“Feminisation of poverty” is a phrase heard frequently today, not only in the popular press, but also in professional groups concerned with women. It suggests that women living alone with their children bear a disproportionate share of the poverty burden. The following questions are discussed: Is this a crisis for American society? Is the standard of living getting worse for women and children, even as it improves for the general population? If it is, why is it happening? And finally, what could be done about it? Data are examined that show that “feminisation of poverty” is a significant problem in the United States. The reasons women are more likely to be poor include inadequate paying jobs, an expanding labourforce, and unique problems associated with female head‐of‐households. Solutions to feminisation of poverty include raising low income jobs via minimum wage and comparable worth legislation, establishing and enforcing realistic child support and spousal maintenance levels, significantly raising the level of public support programmes for children, making available reasonable education‐training‐retraining programmes for women, emphasising the prevention of poverty, and providing better health education and chemical dependency intervention.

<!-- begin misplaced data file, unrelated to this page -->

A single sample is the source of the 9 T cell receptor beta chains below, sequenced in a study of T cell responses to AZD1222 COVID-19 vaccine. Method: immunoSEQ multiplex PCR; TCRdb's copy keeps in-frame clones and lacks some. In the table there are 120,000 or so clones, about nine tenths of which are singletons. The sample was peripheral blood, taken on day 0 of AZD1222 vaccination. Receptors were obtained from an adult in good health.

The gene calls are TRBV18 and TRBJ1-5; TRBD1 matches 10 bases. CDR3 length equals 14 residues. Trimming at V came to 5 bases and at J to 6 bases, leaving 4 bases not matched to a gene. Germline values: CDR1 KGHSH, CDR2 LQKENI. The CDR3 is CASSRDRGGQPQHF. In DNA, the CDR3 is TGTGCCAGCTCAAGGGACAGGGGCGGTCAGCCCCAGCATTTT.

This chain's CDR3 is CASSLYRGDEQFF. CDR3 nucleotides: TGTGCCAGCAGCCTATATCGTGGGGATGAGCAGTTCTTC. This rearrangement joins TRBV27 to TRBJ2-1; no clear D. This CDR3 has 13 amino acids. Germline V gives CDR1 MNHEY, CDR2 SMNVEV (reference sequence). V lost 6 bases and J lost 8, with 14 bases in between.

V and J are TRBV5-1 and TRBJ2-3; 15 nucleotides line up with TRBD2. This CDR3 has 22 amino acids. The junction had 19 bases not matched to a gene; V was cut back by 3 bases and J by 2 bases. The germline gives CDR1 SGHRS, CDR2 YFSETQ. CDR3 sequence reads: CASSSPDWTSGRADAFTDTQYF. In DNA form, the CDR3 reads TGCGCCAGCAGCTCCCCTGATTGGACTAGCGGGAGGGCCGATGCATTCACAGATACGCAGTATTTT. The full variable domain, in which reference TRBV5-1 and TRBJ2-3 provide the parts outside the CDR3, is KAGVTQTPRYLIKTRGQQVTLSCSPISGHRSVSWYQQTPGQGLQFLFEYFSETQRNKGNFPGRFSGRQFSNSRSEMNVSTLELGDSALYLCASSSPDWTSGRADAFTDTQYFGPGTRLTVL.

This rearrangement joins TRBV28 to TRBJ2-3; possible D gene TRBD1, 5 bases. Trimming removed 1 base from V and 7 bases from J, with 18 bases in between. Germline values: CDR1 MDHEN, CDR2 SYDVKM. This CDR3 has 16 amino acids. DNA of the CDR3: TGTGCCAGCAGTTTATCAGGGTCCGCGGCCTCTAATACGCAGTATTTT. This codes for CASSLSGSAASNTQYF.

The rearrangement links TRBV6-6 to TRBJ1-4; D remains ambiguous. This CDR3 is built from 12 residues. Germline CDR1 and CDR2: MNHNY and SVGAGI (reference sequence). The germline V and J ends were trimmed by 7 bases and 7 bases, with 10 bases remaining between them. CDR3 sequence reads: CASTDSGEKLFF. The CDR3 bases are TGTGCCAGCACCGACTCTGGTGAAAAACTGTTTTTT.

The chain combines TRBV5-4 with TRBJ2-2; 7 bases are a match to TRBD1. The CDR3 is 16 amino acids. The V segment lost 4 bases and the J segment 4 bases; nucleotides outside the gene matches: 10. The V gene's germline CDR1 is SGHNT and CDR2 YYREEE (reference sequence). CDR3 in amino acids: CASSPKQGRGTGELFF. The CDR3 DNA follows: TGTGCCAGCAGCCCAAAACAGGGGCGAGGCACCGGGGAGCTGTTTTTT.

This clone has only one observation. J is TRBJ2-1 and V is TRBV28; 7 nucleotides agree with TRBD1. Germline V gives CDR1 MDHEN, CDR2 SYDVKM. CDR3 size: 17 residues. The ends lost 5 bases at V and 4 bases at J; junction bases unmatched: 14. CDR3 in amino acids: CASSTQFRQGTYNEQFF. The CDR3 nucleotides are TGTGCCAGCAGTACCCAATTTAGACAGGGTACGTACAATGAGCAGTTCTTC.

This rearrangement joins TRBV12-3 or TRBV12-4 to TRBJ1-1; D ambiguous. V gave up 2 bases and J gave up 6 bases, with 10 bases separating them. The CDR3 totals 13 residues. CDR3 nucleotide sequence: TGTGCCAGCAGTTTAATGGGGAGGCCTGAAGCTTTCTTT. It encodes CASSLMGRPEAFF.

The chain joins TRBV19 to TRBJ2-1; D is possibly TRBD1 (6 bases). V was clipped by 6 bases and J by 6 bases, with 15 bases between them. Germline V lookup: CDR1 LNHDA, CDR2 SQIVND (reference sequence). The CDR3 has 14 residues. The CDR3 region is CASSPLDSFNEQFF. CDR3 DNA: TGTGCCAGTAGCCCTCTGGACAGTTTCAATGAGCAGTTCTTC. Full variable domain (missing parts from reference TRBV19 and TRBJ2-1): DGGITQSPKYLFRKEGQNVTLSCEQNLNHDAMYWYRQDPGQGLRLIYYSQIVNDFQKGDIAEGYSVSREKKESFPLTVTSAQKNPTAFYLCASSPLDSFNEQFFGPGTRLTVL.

Lee Agee, M. and Walker, R.W. (1990), "Is There Any Truth to the Buzz Words “Feminisation of Poverty”?", International Journal of Social Economics, Vol. 17 No. 5, pp. 18-30. https://doi.org/10.1108/03068299010142708Download as .RIS
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